The southeast corner of Nebraska hit the snow jackpot this season, after January continued the trend of substantial snowfall amounts across the state. A storm at mid-month resulted in impressive daily snowfall totals of more than 6 inches in certain locations. While the rest of the state received only a few inches of snow for the entire month, places like Nebraska City (20 inches), Tecumseh (18 inches), Syracuse (16.6 inches), Auburn (15.5 inches), the Lincoln area (14 inches) and Omaha Eppley Airfield (12.8 inches) saw copious amounts. For the season-to-date total (since Oct. 1), this portion of Nebraska has seen 2 to 3 feet of snow.
Nebraska State Climate Office and Nebraska Extension are bringing the National Climate Assessment 4 to Nebraskans with a summit is planned for March 21 at Nebraska Innovation Campus, 2021 Transformation Drive, Lincoln.
“Climate change is affecting us now, and ultimately, it is a local issue,” said Martha Shulski, director of the NSCO.
Precipitation was the big story for the end of the year in Nebraska. Thanks to several storms that moved across the state, precipitation totaled more than 3 inches for the southeastern section, which is more than twice the normal for December.
Hail Know, a project developed by a team of inventive Nebraska Extension faculty, received the Excellence in Extension Team award at the Nebraska Extension Fall Conference Annual Banquet Nov. 27 in Kearney.
Faculty team members from the Department of Agronomy and Horticulture include Roger Elmore, Extension cropping systems agronomist and agronomy professor, Chris Proctor, weed management Extension educator and Daren Redfearn, Extension forage crop residue specialist.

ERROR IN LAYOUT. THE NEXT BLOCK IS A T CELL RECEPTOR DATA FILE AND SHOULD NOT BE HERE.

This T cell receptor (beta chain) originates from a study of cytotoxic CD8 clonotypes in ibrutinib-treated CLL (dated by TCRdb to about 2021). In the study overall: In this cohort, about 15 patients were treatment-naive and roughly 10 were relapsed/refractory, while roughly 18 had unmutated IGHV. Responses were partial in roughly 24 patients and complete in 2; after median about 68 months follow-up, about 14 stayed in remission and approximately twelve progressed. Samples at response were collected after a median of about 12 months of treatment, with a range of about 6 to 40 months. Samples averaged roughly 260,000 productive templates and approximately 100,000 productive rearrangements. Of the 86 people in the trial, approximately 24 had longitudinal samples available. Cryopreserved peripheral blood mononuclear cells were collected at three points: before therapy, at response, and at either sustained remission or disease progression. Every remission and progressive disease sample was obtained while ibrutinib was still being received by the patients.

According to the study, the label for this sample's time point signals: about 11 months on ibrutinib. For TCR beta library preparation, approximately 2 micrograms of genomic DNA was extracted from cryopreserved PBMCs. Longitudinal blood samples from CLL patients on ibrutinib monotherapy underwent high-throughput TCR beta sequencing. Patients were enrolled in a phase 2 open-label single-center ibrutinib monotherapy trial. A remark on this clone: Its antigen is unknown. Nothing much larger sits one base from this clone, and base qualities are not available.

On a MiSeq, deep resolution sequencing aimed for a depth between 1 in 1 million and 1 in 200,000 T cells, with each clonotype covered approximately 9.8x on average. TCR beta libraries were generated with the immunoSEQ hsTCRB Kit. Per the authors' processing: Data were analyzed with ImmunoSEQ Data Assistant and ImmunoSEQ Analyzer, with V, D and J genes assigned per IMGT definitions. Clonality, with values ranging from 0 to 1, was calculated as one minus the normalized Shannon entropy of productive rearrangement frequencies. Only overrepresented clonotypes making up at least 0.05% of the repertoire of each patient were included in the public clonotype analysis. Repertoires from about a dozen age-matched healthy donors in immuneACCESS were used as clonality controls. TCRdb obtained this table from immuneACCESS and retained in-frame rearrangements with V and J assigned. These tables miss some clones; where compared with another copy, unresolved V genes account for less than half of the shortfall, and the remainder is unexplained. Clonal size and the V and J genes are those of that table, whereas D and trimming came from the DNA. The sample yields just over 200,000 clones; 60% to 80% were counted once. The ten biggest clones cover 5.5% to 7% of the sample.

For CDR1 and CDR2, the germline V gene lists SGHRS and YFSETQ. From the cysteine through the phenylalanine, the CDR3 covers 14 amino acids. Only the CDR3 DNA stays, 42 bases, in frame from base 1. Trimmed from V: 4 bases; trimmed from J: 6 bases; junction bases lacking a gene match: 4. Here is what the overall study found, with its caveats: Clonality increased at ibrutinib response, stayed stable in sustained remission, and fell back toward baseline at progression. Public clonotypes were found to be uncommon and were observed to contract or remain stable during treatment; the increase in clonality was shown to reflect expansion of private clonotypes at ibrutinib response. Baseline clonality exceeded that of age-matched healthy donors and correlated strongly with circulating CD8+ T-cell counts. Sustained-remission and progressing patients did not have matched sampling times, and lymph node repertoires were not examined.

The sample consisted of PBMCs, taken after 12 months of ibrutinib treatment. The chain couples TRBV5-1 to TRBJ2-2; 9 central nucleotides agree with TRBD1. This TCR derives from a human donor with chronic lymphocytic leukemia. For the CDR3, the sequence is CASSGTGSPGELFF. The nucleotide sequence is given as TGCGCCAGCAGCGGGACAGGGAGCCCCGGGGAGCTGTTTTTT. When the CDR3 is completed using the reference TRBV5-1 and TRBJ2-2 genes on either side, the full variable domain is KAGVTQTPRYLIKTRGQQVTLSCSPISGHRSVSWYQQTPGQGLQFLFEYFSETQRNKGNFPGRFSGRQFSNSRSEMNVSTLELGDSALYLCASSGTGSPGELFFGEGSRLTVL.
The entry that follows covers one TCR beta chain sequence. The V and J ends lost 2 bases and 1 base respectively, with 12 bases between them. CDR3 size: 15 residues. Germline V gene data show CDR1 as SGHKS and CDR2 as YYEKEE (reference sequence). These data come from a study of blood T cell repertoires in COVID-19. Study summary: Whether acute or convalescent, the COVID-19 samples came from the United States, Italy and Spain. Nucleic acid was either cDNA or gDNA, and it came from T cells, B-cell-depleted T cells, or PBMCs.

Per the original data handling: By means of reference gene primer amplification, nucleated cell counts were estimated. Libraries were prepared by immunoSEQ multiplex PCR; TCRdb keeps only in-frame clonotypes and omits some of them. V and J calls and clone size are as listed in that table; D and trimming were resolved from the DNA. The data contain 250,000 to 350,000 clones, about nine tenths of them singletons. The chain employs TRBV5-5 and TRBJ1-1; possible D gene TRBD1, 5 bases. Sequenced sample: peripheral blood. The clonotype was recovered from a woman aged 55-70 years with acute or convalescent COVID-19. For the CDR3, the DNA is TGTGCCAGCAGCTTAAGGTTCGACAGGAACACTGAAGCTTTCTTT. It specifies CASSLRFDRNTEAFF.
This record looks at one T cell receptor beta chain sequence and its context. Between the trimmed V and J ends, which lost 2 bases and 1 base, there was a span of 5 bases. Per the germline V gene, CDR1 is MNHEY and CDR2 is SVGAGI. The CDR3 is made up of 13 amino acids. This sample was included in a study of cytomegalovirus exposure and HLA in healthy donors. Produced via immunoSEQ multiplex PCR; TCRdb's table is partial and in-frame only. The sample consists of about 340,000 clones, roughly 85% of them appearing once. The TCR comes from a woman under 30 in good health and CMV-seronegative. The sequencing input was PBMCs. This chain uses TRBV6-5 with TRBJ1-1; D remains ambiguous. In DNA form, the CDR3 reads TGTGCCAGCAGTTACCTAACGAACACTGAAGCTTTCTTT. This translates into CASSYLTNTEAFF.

Released just after Thanksgiving, the Fourth National Climate Assessment took the media and public by storm with its projections for the climate in the future for regions across the United States. This time, the report went hyper-local. We (along with 12 other authors) had a role in the report’s creation, conducting stakeholder engagement workshops and writing about climate changes already taking place in the Northern Great Plains. But we also highlighted how communities are tackling those issues and how they are planning for the future.
November delivered cooler-than-normal temperatures across much of the state. The average was 33.1°F, which is 3.6°F cooler than normal and ranks as 26th coldest out of the 124 recorded years. Conditions also were dry in the east and soggy in the west, and some areas of the state saw loads of snow.
October began with some record-breaking high temperatures recorded at both Grand Island and Hastings airports. Just a day later, a cold front dropped the mercury and brought snow to some, but all season-ending freezes were recorded statewide by mid-October.
The last month has been a challenge for producers to get their crops harvested in a timely manner, Al Dutcher writes for our partners at CropWatch. Precipitation has been a problem for two months, with periodic bouts of extended heavy rain at the end of August into early September and late September into mid-October. This recent stretch of dry weather has finally been long enough for the soybean harvest to make significant progress.
September brought it all. We saw nearly triple-digit heat, below-freezing temperatures and record-setting rainfall. The mix of conditions slowed harvest for agriculture producers across the state, but also eradicated the remaining drought in the southeast corner of the state.
Read more about how this month’s climate effected Nebraskans in the September edition of the Climate Update from the Nebraska State Climate Office.
For the past two years, the Nebraska Extension Climate Issue Team has worked to address crop industry needs through workshops, listening sessions and the creation of interactive graphics tied to research-based information. The Nebraska State Climate Office was a key piece in providing the climate trends, projections and scientific information for the discussions.